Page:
Self-Storage Facilities Gain New Respect

January 1, 1999

5 Min Read
Self-Storage Facilities Gain New Respect

Self-Storage Facilities Gain New Respect

By Aziz Khan

Six shortyears ago, many owners of self-storage facilities felt like the Rodney Dangerfields ofcommercial real estate. Stigmatized as owners of the physically unattractive,sub-investment-grade developments no one wanted next door, they were in search of greaterrespect, both from the surrounding communities who enacted tough zoning laws to limit newdevelopment and from lenders and investors who gravitated toward more glamorous propertytypes.

Fast-forward to 1999, however, and these owners face improved prospects. Consumerdemand for self-storage space is still growing steadily in many markets. What's more, thetremendous influx of investment capital to the commercial real-estate market has created abuyer's market for fixed-rate loans as low as 7 percent to 8 percent. Though most lendersstill favor owners and investors seeking to refinance existing debt or finance newacquisitions, loans for new construction are becoming easier to obtain as a more diverse,better informed group of lending institutions casts its eye on the self-storage market.From the local banks and savings and loans that kept the industry afloat during moreturbulent times to today's portfolio investors, conduits and private capital-investmentfunds, lenders are finally awakening to the tremendous upside this market can offer.

These favorable conditions give veteran owners several powerful options. They canrefinance their current debt and lock in a fixed-rate loan, a strategy that enables themto draw out a significant amount of equity, reduce debt costs and increase bottom-linecash flow. Alternatively, those seeking an exit strategy can take advantage of thevoracious appetites REITs currently have for established, well-performing properties. Withlow interest rates and cap rates on their way down, properties are selling quickly atprices current owners never imagined possible. Owners can maximize their selling price byworking with an experienced broker who understands how to package self-storage propertiesto both REITs and individual investors.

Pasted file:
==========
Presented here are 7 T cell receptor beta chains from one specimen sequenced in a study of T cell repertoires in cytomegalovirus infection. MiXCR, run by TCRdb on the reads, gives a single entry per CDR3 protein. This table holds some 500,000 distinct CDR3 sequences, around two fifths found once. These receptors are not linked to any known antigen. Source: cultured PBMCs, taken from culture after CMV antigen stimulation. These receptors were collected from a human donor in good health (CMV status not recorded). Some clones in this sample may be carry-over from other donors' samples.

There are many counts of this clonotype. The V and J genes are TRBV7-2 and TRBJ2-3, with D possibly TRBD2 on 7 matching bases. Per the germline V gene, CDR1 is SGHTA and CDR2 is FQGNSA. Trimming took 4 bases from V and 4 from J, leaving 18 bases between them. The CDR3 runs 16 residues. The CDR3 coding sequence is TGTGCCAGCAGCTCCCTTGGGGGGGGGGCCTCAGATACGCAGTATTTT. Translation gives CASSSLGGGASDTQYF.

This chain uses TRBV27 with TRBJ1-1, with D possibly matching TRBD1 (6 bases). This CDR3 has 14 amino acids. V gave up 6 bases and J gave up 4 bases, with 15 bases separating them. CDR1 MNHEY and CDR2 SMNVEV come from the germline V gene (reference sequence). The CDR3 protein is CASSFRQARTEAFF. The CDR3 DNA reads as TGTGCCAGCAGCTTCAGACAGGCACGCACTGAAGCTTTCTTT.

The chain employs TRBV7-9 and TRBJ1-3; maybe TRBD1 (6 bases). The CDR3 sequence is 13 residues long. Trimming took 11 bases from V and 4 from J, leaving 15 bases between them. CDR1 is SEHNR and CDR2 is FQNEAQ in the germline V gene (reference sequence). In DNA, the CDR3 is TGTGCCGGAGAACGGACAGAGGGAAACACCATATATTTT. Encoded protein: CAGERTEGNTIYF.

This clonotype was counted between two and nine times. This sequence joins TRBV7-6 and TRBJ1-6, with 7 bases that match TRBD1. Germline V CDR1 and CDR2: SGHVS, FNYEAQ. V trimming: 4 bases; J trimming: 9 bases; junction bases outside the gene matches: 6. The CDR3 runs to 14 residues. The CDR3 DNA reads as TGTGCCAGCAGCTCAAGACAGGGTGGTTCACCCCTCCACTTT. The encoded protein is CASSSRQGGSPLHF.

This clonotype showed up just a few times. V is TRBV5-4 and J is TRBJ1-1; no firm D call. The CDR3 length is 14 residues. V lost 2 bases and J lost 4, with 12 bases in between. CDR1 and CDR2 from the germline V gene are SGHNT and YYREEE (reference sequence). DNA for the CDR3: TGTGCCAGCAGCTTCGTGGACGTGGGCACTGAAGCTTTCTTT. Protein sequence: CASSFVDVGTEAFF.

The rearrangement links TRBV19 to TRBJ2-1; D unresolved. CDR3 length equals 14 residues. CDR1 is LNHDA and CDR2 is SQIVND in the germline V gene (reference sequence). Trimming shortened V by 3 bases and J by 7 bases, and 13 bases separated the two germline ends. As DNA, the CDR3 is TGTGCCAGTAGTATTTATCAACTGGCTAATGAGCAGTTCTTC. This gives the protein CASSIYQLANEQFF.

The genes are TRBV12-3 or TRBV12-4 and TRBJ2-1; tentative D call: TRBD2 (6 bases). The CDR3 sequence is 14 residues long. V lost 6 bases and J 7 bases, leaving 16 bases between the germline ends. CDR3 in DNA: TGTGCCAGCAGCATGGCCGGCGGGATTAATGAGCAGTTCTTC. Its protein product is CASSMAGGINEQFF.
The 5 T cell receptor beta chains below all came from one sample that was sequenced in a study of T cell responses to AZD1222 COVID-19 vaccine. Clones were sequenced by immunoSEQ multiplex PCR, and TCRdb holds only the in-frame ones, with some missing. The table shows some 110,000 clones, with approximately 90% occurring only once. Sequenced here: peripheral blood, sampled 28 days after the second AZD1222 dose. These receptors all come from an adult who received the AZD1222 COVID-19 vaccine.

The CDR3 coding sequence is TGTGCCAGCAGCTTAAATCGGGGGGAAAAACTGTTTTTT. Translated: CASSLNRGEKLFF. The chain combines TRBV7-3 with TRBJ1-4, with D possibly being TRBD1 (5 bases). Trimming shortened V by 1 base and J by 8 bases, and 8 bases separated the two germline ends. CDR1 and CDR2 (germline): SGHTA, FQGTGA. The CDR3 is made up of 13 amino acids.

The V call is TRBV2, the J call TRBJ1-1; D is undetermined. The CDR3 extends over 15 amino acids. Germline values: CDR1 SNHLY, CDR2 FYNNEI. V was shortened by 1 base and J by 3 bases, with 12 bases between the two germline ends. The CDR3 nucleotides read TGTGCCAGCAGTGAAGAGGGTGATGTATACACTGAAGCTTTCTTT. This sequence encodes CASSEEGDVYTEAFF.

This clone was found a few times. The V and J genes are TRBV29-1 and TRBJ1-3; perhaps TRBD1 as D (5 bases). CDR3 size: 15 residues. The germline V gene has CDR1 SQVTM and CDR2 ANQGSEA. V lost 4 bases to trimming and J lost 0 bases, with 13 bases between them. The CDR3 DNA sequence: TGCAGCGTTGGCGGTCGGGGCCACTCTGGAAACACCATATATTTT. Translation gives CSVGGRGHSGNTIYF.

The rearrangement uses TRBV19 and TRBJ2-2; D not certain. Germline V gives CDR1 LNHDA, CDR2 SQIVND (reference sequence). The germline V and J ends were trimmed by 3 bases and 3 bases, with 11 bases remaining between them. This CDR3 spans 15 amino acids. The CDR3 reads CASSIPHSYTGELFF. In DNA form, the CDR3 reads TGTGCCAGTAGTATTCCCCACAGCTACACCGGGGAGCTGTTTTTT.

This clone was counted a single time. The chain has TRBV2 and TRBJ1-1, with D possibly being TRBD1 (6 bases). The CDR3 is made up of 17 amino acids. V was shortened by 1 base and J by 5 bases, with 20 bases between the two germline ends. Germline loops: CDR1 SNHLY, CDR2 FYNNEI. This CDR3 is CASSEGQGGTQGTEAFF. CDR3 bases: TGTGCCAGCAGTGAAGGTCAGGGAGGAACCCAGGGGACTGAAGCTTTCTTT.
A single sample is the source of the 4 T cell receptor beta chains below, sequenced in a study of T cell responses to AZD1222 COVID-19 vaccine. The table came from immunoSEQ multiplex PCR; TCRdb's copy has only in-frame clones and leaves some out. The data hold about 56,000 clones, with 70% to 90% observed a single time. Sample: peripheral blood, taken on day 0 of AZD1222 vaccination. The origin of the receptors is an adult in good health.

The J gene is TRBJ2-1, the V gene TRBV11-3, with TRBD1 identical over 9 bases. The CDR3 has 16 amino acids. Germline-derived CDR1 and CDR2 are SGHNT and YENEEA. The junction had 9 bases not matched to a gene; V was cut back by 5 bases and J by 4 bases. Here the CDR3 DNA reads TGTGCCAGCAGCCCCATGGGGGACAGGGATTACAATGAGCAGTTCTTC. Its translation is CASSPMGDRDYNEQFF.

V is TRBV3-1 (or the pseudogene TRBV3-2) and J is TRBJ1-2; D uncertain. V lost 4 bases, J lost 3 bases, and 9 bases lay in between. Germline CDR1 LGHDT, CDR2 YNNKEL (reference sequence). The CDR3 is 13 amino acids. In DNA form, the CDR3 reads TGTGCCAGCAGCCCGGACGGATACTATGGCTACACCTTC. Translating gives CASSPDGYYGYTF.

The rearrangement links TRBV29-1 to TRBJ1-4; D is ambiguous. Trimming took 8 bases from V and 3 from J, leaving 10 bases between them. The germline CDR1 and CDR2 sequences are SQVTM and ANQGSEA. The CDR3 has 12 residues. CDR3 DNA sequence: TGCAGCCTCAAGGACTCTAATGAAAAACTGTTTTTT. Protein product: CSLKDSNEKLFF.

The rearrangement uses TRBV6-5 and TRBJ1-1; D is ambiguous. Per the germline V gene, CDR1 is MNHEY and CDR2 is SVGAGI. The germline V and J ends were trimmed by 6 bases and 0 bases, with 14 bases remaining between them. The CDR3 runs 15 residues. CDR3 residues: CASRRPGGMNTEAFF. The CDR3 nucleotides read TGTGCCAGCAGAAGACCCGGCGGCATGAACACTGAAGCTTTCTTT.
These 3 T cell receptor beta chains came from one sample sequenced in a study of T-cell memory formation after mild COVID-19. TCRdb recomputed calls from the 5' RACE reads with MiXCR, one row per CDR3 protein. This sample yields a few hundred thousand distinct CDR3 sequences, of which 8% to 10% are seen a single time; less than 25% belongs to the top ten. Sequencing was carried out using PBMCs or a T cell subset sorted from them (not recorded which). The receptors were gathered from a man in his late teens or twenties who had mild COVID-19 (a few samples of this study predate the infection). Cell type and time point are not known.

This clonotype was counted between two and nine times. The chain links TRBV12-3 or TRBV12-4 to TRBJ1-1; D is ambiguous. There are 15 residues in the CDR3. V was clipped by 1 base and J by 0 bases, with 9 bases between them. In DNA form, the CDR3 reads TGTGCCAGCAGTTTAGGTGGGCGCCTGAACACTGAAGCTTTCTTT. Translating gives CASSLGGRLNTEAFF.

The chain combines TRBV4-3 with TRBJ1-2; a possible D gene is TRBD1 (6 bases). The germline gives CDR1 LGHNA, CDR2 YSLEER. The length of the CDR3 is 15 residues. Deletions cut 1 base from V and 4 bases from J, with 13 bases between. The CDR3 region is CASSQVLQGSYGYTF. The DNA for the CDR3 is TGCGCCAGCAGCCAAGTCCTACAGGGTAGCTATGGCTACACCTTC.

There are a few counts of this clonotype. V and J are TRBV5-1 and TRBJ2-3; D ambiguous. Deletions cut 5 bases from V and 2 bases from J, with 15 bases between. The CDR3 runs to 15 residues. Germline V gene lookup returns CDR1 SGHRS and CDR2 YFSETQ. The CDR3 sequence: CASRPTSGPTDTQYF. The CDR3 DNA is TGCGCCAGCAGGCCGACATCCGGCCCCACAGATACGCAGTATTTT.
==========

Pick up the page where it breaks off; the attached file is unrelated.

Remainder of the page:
Steady Transformation

Just how attractive has the self-storage market become to lenders? The industry hasadmittedly attracted fewer lenders than other commercial properties because many stillview these facilities as higher-risk operations. Further, many balk at themanagement-intensive nature of this business, citing high turnover rates and collectiondynamics reminiscent of the hotel industry. For example, the average rental period forresidential self-storage customers, who represent 76 percent of business volume, is just10 months--21.3 months for commercial customers, according to the 1997-1998 Self-StorageAlmanac. The same source lists the 1997 average occupancy rate for the 26,272facilities nationwide at 85.12 percent.

Lenders with experience in this market, however, see a different picture. They focustheir attention on established facilities with proven track records, experiencedmanagement and higher local profiles because they boast occupancy rates closer to 90percent. Experienced lenders also note that the average cap rate of 10.64 percent, basedon data compiled by the 1997-1998 Self-Storage Almanac for 172 selected facilitiesnationwide, declined from the 10.77 percent reported a year earlier. Their conclusion isobvious: Providing capital for refinancing and acquisition is not as risky as someinvestment professionals think.

Powerful Change Agents

Irrespective of its position today, though, the self-storage industry can anticipate abright future because it will benefit from a combination of favorable market anddemographic forces, significant product changes and the industry consolidation that willcontinue as long as REITs compete furiously to acquire new properties.